How then can I answer him,
choosing my words with him?
Though I am innocent, I cannot answer him;
I must appeal for mercy to my accuser.
Job says he is innocent, but he says he still needs mercy. What does this mean? Perhaps he does see not people in the simplistic way that we often do–or at least as simplistic as we see the ancient Israelites.
Just like in the Christian scheme, I’m starting to think that the ancient Israelites also thought that people were considered righteous only on account of graciously being in covenant with God. All the sacrifices, festivals, laws, etc. were more as signs that they were the people of God; they were not how people became part of that group in the first place. In other words, the sacrifices and laws were outward displays that they were fully righteous before God’s eyes; they weren’t the ways that they “earned” righteousness or forgiveness.
Even though Israelites knew they still needed mercy, they were still confident that they had, like Abraham, been “reckoned righteous” by God’s grace alone, through their faith alone in the covenantal work of God.
And so, perhaps when Job talks about his purity and righteousness throughout the book, he is not saying that he doesn’t sin, but rather that he is righteous before God, because of God.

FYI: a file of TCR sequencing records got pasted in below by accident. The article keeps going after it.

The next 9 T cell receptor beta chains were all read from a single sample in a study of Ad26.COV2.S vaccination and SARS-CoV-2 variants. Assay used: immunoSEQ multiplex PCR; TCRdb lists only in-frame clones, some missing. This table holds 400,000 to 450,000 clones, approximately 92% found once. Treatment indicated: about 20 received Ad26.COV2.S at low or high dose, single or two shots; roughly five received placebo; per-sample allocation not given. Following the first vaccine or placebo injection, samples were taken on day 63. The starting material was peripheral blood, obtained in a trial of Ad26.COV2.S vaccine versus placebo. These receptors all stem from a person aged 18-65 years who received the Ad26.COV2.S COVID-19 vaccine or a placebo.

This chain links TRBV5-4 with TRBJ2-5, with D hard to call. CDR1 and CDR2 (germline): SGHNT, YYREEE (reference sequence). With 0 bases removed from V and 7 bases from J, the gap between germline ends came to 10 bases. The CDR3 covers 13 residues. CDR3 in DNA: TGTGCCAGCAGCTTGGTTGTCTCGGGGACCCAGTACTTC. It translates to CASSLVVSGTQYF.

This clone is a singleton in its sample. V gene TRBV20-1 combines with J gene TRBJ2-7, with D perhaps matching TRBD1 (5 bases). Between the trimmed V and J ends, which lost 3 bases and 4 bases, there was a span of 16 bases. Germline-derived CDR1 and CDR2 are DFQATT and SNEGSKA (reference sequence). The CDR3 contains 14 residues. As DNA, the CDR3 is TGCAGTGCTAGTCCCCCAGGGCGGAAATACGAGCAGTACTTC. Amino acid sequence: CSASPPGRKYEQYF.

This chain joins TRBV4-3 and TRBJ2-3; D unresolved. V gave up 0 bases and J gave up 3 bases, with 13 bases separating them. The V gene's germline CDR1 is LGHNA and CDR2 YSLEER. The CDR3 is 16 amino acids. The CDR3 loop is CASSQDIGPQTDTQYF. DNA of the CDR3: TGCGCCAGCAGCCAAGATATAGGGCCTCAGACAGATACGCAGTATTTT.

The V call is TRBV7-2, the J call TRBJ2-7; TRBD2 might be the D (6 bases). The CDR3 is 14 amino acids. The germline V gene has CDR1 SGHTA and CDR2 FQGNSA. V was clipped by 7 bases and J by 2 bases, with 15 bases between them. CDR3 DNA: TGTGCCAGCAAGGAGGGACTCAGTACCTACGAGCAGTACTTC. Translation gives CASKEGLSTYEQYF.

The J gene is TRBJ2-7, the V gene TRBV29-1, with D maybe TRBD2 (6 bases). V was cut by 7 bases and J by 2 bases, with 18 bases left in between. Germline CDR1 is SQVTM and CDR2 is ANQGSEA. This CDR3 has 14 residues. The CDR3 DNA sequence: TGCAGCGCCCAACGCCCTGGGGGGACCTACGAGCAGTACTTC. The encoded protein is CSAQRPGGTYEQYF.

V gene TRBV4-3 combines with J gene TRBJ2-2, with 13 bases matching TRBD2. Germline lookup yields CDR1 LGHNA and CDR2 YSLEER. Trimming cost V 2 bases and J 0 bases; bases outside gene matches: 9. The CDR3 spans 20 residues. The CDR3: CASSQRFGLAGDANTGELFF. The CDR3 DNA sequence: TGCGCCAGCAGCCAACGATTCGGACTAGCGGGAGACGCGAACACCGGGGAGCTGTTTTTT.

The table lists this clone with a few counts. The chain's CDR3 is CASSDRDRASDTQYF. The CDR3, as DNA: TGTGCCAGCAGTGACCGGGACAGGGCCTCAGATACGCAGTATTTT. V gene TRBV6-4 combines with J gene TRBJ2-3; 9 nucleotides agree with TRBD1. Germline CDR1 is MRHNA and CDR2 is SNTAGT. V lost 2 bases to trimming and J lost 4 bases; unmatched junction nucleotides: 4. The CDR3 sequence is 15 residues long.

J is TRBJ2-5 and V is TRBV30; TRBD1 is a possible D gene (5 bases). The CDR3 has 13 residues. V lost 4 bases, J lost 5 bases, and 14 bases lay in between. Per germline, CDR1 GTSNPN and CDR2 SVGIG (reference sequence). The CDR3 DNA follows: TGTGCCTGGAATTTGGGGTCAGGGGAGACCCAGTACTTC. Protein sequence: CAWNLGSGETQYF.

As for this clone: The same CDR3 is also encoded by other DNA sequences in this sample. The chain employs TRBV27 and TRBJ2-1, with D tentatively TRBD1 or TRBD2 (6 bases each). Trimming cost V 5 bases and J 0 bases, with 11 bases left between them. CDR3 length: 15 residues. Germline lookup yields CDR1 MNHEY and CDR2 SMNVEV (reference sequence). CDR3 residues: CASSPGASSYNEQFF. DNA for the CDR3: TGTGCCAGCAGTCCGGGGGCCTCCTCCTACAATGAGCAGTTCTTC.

This also gives a new perspective on Job’s friends. We often over-simplify these friends as if they’re trying to say that Job’s suffering is because he must have done something wrong, when Job hadn’t. Instead, I think, Job is trying to tell them not that he hasn’t sinned, but rather that the reality is far more complicated. In essence, he says, “I am both sinful and righteous, but it doesn’t matter! That is not at all the factor at play here.”
Though I am innocent, my own mouth would condemn me;
though I am blameless, he would prove me perverse.
I am blameless; I do not know myself;
I loathe my life.
Again, this seems like such a complex anthropology of sinfulness. The ancient Israelites did not hold to some simplistic “If I do good things, I am good; if I do bad things, I am bad” sort-of theology.
Job feels innocent, but knows that his words would condemn him. He feels sure, but he knows he does not know himself. He understands that categories of “innocence”, “condemnation”, “blamelessness”, and “perversity” are far deeper than mere behavior, cognition, feeling, or personal insight.
No matter one’s depth of self-knowledge, they should never think that they are beyond the possibility of being absolutely blinded and deceived by their own sinfulness and selfishness. This is yet another reason why life with God must be lived in deep, painful community.
And lastly, the book of Job is one of the things that further convinces me that the New Perspective on Paul is correct: Israelites believed in salvation by grace. When Paul talks about “justification by works”, he is not referring to “salvation”, as in how someone gets into right relationship with God in the first place. (More here, from N.T. Wright)
Just look at these verses–Job does not think that “works of the law” would define his standing before God either way. He needs mercy and grace and the covenant faithfulness of God. Justification is more about how the people of God are to act and mark themselves after they’re already “in”, not how to get “in” in the first place.